McGuire didn’t hear or see any cicadas. Neither did most of the people CNN Radio spoke with in Virginia, Washington D.C., Pennsylvania, New York and Connecticut. After months of hype over what was billed as a wonder of nature, replete with billions of cicadas, many residents along the Atlantic are shrugging their shoulders. FULL POST

Uncertainty, paperwork greet Oklahoma tornado victims
It will take a long time before insurance adjusters make their way through 12,000 damanged homes in Moore, Oklahoma.
May 27th, 2013
04:02 PM ET

Uncertainty, paperwork greet Oklahoma tornado victims

By Nova Safo, CNN

Follow on Twitter: @nova_safo

Moore, Oklahoma (CNN) - Homeowners in Moore, Oklahoma have begun facing the lengthy insurance claims process following the destruction of their homes by last week's deadly tornado that paved a 17-mile path of destruction.

Twenty-four people lost their lives, including children as young as four months old. More than 300 were injured. The estimates for the total cost of insurance claims range from $2 billion to $5 billion.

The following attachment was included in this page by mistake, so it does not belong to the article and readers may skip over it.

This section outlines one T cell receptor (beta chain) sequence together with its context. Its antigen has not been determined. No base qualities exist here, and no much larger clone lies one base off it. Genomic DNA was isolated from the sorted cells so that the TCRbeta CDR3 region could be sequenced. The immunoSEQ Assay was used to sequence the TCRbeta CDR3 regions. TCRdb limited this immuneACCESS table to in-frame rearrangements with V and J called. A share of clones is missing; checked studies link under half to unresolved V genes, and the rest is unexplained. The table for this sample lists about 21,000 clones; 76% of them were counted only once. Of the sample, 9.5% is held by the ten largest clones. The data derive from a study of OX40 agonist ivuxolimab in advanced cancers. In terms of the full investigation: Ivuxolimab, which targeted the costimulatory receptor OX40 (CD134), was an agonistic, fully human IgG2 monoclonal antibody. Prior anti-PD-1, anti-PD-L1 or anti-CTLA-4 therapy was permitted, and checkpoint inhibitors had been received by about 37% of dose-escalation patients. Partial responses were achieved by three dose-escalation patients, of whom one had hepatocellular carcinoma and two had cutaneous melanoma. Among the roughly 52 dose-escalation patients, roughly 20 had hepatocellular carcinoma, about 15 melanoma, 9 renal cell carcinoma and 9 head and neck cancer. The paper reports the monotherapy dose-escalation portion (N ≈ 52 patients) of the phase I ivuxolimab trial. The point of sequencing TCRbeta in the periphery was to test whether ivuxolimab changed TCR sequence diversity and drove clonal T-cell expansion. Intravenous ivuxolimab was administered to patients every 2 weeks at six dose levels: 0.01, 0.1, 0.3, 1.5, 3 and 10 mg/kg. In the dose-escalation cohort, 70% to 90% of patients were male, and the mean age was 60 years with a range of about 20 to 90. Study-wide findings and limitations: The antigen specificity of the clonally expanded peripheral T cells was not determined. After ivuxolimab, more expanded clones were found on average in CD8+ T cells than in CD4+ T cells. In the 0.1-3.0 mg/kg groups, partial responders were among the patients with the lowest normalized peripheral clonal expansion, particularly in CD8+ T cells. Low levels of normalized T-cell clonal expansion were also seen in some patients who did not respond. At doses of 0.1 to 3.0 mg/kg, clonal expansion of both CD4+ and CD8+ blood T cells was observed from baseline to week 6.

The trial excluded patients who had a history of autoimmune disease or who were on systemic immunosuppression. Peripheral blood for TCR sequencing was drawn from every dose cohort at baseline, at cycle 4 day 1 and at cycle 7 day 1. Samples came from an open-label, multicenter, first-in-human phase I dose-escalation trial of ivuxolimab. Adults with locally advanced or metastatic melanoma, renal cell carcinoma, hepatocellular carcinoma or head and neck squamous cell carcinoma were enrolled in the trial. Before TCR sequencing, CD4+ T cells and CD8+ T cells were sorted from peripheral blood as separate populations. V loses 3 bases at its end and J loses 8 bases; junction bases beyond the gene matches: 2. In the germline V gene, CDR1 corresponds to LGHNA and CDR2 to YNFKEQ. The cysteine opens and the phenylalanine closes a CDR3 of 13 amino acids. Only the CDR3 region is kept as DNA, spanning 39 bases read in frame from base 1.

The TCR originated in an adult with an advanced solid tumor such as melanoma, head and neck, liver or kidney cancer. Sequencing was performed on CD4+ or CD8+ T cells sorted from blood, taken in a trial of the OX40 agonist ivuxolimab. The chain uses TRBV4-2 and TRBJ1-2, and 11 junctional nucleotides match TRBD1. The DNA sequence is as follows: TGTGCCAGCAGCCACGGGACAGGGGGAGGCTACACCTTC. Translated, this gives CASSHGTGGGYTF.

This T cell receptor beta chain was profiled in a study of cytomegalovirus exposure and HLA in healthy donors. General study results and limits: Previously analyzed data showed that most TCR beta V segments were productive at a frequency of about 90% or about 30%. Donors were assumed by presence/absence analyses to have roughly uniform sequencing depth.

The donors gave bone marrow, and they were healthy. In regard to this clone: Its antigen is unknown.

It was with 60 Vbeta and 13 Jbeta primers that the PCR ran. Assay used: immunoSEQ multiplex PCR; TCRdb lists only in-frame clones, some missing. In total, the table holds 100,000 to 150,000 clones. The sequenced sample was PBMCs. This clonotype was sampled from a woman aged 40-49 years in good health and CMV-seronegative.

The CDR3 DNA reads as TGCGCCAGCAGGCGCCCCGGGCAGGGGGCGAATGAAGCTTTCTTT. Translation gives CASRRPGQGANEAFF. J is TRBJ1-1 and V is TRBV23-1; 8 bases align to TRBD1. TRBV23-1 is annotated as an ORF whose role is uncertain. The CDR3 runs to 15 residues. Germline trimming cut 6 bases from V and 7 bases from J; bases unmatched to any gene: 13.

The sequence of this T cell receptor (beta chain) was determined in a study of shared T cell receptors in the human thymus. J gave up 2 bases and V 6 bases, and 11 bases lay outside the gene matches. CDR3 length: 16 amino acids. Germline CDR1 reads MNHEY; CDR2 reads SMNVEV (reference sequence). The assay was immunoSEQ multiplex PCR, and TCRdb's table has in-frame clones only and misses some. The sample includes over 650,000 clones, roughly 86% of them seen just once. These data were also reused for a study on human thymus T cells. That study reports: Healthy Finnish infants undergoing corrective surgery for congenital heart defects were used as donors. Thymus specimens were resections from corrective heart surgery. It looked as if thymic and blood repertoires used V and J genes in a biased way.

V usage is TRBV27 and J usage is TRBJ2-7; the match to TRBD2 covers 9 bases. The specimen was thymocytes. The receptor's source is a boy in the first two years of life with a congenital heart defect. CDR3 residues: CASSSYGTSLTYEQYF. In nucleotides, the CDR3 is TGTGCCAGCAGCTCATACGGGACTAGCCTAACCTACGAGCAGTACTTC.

President Obama toured the area Sunday and pledged sustained support for the rebuilding effort. “It’s going to take a long time for this community to rebuild, so I want to urge every American to step up,” the president said.

For the thousands of homeowners who have already filed insurance claims, it’s becoming clear just how long "a long time" will be. Many, like Alberto Laija, still have multiple challenges ahead.

Laija’s house looks deceptively intact, at least from the outside. Inside, the ceiling is starting to bow in places – evidence of water seepage from a damaged roof. In some parts of the house, the ceiling has already given way. FULL POST

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Filed under: Nature • Soundwaves • Stories
Shelter for all, a new mantra in Moore
Tasha Hames rode out the Moore tornado in her shelter that's bolted to the ground in her garage.
May 25th, 2013
07:00 AM ET

Shelter for all, a new mantra in Moore

By Nova Safo, CNN

Follow on Twitter: @Nova_Safo

Moore, Oklahoma (CNN) - In the aftermath of the monster tornado in Oklahoma, there’s been a lot of discussion about storm shelters. Tornadoes are common in the area, but few buildings have basements or above-ground shelters.

Students at the elementary school that collapsed could only huddle in a hallway as 200-mile-per-hour winds tore apart their building. Seven children died.

Now there’s an effort to bring shelters to Oklahoma’s schools, especially in Moore.

Mark McBride, who represents Moore in the Oklahoma legislature, has teamed up with other lawmakers to create a fund. The money will go to placing storm shelters inside schools. They’ve already received a $500,000 donation from an Oklahoma-based company.